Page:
Getting Started

While it is possible to propagate ferns via spores, stipe cuttings, or division, the easiest way to get started is to purchase potted plants from the nursery or garden center.

These are generally juvenile plants, often called “starts.”

Ideally, you’ll be working with rich, well-draining, and moisture-retentive soil with a pH of 5 to 5.5.

You may wish to conduct a soil test to check if there are any notable deficiencies and amend the soil accordingly.

Climate- and exposure-wise, these plants prefer partial shade, humidity, and the warm temperatures found in USDA Hardiness Zones 9 to 11.

A close up horizontal image of the fronds of a sword fern growing in the garden.

You can also choose to grow your outdoor Boston ferns in containers, whether they’re pots on the ground or hanging baskets.

These will do nicely with a growing medium that comprises equal parts vermiculite and peat moss or coconut coir.

A benefit to growing these plants in pots vs in-ground is that the former can be brought indoors for the winter in climates further north than Zone 9, while the latter cannot, at least not without some digging first.

The best time for planting is in spring or fall. Once you’ve got your spots selected and your plants acquired, simply dig holes that are about the same depth as and a bit wider than the size of the pots they are currently growing in.

A close up horizontal image of sword fern fronds unfurling pictured in light sunshine on a soft focus background.

Gently remove the plants from their containers, place them in the holes and slowly backfill with the dug-out soil.

The plants should be the same depth as they were in the growing containers. Give them a deep watering so the soil is moist but not soaking wet.

Growing Requirements

Now that your plants are in the ground, it’s time to keep them happy and healthy for the long haul.

It’s essential to ensure a partially shaded exposure – too much sun will scorch the fronds, while total shade won’t provide enough light to adequately fuel photosynthesis.

A close up horizontal image of a potted Boston fern outdoors on a patio.

During the growing season, Boston ferns prefer to grow in moist soil, so whether your plants are in the ground or in containers, water whenever the surface of the soil feels dry to the touch.

If your area has adequate rainfall, you’ll likely only need to water during dry spells. But keep a close eye on container-grown specimens as they tend to dry out quicker than soil.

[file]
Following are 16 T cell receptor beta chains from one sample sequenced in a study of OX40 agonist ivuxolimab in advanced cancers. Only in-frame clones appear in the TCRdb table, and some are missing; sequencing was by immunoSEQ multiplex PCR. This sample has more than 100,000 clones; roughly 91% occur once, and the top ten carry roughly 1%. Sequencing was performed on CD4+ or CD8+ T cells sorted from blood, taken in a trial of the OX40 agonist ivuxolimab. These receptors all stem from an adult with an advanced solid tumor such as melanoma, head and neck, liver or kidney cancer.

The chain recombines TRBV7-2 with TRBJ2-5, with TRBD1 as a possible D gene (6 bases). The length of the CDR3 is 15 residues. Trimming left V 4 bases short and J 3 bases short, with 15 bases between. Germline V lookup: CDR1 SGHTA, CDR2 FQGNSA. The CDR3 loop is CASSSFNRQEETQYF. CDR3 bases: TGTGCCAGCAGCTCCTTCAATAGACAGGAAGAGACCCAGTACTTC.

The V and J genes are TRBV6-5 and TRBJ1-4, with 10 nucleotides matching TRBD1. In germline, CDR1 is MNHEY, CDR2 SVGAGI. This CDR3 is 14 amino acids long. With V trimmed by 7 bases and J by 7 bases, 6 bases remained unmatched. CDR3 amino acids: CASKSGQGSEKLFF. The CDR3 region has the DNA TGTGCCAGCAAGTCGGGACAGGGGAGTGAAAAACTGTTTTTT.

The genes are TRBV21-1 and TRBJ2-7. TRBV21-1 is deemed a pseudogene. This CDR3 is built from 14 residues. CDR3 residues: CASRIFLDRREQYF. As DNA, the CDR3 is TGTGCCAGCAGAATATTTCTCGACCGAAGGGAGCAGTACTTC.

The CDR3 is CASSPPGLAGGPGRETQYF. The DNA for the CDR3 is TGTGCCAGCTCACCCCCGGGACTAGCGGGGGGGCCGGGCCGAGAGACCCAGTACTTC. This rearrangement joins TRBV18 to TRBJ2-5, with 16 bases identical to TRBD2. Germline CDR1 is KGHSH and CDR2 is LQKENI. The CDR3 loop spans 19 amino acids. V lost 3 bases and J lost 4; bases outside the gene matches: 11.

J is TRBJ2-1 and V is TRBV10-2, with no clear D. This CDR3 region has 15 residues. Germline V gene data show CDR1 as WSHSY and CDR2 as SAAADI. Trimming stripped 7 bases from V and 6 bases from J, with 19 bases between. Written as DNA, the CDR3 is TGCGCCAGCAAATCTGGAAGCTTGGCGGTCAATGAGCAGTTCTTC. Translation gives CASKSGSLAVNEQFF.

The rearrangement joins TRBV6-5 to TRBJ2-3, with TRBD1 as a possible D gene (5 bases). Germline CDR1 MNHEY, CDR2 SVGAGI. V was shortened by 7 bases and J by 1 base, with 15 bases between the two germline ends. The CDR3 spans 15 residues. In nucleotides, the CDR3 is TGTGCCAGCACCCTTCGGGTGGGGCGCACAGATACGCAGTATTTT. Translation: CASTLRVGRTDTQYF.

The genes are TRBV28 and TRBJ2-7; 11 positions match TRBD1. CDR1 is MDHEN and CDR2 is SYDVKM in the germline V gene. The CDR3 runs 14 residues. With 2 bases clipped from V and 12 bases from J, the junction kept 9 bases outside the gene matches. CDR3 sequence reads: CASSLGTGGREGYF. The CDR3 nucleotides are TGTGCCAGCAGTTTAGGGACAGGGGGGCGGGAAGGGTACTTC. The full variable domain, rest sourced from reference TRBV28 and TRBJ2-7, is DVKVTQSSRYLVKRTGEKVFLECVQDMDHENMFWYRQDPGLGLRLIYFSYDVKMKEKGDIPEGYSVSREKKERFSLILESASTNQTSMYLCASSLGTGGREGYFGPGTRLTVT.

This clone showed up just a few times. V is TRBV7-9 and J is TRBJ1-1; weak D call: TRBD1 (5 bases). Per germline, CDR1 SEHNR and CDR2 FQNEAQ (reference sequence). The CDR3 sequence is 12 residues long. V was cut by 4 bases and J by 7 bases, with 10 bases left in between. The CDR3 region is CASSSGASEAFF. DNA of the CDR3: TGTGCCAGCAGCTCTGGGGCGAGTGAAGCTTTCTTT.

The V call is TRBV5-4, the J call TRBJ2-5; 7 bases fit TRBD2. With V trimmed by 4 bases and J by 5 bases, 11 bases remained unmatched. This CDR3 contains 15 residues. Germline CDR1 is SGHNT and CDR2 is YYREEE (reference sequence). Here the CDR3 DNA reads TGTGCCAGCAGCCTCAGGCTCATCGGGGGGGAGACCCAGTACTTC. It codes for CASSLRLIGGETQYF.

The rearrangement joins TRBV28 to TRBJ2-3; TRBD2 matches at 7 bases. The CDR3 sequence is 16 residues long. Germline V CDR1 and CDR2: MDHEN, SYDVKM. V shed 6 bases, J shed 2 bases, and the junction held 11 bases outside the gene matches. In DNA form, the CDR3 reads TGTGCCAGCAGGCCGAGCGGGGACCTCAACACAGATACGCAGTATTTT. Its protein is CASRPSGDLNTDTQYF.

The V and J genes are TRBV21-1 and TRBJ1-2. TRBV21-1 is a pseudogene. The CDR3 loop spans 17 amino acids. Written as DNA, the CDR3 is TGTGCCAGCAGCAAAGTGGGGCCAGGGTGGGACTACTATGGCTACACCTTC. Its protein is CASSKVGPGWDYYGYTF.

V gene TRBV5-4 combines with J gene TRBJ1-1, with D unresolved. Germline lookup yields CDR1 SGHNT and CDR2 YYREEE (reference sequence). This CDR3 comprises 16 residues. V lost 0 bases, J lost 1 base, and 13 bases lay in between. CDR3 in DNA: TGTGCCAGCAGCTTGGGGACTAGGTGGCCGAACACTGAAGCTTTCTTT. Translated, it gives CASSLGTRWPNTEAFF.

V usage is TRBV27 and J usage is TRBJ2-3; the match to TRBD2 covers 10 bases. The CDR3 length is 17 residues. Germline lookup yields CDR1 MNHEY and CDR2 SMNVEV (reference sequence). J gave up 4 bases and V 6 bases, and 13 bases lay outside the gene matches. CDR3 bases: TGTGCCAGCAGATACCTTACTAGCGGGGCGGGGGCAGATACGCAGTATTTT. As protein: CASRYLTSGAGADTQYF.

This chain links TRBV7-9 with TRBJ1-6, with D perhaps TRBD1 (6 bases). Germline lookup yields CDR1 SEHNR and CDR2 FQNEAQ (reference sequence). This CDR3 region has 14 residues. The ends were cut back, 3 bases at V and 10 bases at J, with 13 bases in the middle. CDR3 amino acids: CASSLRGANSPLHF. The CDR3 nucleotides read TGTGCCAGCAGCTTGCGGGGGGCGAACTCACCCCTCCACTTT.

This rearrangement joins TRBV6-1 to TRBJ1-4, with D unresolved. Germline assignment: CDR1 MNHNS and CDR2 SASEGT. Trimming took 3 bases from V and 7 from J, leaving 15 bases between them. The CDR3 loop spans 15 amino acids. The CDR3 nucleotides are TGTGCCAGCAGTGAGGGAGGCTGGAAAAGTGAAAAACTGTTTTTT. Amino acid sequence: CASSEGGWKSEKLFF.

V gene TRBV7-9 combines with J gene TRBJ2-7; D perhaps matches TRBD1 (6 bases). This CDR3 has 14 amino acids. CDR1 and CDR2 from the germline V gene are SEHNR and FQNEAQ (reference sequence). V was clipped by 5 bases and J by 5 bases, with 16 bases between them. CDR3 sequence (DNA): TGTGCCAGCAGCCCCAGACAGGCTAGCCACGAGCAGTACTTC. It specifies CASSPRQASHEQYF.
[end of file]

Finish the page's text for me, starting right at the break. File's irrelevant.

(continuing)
During winter dormancy, you should only water when the soil dries out completely, i.e. when you stick a finger in two inches deep and feel no moisture.

In USDA Hardiness Zones 9 to 11, your specimens should be fine to remain outside year-round without ever needing to come indoors.

But in climates colder than Zone 9, you should overwinter your Boston ferns inside once temperatures drop to below 45°F.

When draped gently over specimens plant blankets can be used to provide additional heat during sporadic cold snaps below 45°F.

Frost Blankets

You can find a two-pack of reusable frost blankets available via Amazon.

While inside, these plants do best with indirect light, 50 percent humidity or more, and temperatures above 60°F until outdoor temperatures are reliably above 45°F in spring, at which point you can move them back outside. 

To increase ambient humidity, it helps to place plants on pebble-and-water-filled trays.

You can learn more about how to grow Boston ferns indoors in our guide.

When it’s time to move overwintered plants back outside, do so gradually – 30 to 60 minutes to start, then an additional hour to half hour each following day.

A close up horizontal image of two hands from the right of the frame using a spray bottle to mist the foliage of a potted Boston fern set on a windowsill.

As for fertilizer, in-ground plants shouldn’t require fertilization unless they are showing signs of deficiency such as slow growth or chlorotic fronds.